Page 16 - FSJ June 2012

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16
F O R E I G N S E R V I C E J O U R N A L / J U N E 2 0 1 2
household effects as we move from
post to post and live in different places.
We never knowwhen we might have to
deal with a fire, a pipe break in our
housing unit or robbery.
One great fear among many For-
eign Service personnel is the complete
loss of household effects at sea or else-
where. Fortunately, we can mitigate
that risk through appropriate insur-
ance coverage, so long as we have ac-
ceptable documentation of what is
insured.
My firm recommends that clients
maintain an inventory of belongings in
a safe location outside the home, pos-
sibly a safe deposit box or with a
trusted friend or family member. Op-
tions for taking inventory range from
Polaroid pictures and videos of be-
longings to handwritten lists.
Now, however, software specifically
designed for this task makes the pro-
cess of listing and recording the prop-
erty somewhat easier and far more ac-
cessible worldwide. Putting these lists
in a secure area on the Web makes
them available anywhere, anytime.
Some insurance companies offer in-
ventory software to their customers.
The companies generally link policy-
holders to free software available to
anyone such as Know Your Stuff and
StuffSafe. Other household inventory
services such as DocuHome, Lock-
boxer, and Quicken Home Inventory
Manager charge a fee, which can be
monthly or yearly depending on the
firm and service provided.
What these firms provide is a secure
place to create an inventory of house-
hold belongings, photos of them and
documents such as receipts, which can
be used to substantiate their value. The
process can become time-consuming
when inputting model and serial num-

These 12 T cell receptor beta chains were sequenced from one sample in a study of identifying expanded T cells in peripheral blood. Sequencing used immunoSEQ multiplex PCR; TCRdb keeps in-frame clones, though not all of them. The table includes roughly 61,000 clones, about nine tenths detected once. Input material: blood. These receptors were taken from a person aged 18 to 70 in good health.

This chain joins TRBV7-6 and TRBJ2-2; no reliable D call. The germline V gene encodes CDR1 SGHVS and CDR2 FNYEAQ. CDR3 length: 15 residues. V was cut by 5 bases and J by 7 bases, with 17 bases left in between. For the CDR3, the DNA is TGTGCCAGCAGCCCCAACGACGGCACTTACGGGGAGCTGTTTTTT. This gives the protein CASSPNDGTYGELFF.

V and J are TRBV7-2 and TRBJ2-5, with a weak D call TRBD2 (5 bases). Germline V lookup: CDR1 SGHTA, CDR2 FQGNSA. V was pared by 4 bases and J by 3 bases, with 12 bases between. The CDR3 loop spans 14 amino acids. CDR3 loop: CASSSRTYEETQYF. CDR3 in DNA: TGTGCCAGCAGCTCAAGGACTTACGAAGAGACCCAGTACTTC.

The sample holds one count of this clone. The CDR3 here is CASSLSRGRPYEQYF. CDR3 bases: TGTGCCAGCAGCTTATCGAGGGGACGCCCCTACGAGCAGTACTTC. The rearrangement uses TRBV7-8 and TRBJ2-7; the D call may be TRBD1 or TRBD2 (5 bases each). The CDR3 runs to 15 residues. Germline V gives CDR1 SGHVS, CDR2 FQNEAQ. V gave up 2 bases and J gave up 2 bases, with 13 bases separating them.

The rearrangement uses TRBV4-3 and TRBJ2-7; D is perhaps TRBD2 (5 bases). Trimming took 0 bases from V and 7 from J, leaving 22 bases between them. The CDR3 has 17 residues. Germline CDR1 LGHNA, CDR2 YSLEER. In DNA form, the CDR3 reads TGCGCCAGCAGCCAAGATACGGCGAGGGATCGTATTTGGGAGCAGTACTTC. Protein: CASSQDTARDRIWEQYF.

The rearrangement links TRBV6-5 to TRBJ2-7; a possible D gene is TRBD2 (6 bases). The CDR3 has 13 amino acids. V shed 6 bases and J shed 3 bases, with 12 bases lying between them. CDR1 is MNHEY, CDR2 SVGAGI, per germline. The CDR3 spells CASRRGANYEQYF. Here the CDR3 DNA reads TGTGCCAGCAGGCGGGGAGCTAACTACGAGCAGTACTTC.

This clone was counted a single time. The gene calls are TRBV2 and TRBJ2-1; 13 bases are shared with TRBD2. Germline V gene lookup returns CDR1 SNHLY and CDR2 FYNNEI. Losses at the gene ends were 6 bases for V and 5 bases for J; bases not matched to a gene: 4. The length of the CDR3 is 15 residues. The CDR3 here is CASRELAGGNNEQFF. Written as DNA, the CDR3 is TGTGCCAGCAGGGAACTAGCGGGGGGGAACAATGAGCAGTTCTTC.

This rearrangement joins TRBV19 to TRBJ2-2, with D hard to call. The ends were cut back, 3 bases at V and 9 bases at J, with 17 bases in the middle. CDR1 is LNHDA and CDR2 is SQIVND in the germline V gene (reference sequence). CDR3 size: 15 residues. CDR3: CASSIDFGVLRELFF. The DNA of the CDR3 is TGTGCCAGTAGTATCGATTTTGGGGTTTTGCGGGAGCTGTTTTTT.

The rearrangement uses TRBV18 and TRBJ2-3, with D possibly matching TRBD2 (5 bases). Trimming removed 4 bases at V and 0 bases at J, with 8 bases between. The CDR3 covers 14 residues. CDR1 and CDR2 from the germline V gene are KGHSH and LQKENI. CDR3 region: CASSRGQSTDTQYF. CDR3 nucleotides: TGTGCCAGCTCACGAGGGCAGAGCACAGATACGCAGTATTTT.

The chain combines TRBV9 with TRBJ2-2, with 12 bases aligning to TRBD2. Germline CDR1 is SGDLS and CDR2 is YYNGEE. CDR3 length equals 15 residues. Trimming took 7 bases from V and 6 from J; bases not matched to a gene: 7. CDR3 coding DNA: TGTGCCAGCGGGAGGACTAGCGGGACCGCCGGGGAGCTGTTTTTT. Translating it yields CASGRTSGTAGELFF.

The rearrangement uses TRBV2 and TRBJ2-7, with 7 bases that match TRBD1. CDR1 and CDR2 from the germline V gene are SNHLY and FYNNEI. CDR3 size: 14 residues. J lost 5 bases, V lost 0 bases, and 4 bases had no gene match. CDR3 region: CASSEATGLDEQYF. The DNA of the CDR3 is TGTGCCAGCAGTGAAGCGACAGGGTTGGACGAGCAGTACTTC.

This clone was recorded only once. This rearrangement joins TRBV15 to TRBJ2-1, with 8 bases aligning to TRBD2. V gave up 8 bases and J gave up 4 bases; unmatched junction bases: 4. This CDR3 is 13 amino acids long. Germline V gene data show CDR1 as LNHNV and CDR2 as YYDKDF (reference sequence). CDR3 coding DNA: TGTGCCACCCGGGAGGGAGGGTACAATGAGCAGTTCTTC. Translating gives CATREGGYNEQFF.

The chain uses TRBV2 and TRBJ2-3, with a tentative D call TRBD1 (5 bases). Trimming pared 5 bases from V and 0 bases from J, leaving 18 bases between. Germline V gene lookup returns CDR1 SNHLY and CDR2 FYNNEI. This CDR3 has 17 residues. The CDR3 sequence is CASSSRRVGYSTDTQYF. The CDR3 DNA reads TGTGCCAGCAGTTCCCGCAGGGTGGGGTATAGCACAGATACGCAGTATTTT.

bers, as well as purchase information.
However, such details may prove in-
valuable and worth the effort in the
long run. Some software can accom-
modate belongings in more than one
property, an ideal arrangement for
those on unaccompanied tours.
Peace of mind for yourself and oth-
ers comes from having the appropriate
documents, keeping them up to date,
putting them in a secure place, and let-
ting someone know where they are.
Explore the different options in terms
of cost, security and access to deter-
mine the best fit for your situation.
But no matter what arrangement
works out best for you, getting started is
the most important step to take.
Stephen H. Thompson, a retired For-
eign Service officer and longtime AFSA
member, is an associate planner with
KeatsConnelly, a cross-border financial
planning and wealth management firm.
The views expressed herein are the au-
thor’s own.
F S K
N O W
- H
O W
Don’t forget to make
your passwords
available to others
in the event of your
incapacity or death.
A time of service…a time of need
Help for Seniors May
Be Just a Phone Call Away—
Home Health Care
Adult Day Care & Respite Care
Prescription Drug Copayments
Transportation to Medical Appointments
Durable Medical Equipment
For more information, please contact the
SENIOR LIVING FOUNDATION
OF THE AMERICAN FOREIGN SERVICE
1716 N Street, NW Washington, DC 20036-2902
Phone: (202) 887-8170 Fax: (202) 872-9320
E-Mail: info@SLFoundation.org Web Site: www.SLFoundation.org
The Senior Living Foundation may be
able to help you or someone you know.
Some examples of assistance are:
SPONSORED BY THE
AMERICAN FOREIGN SERVICE
PROTECTIVE ASSOCIATION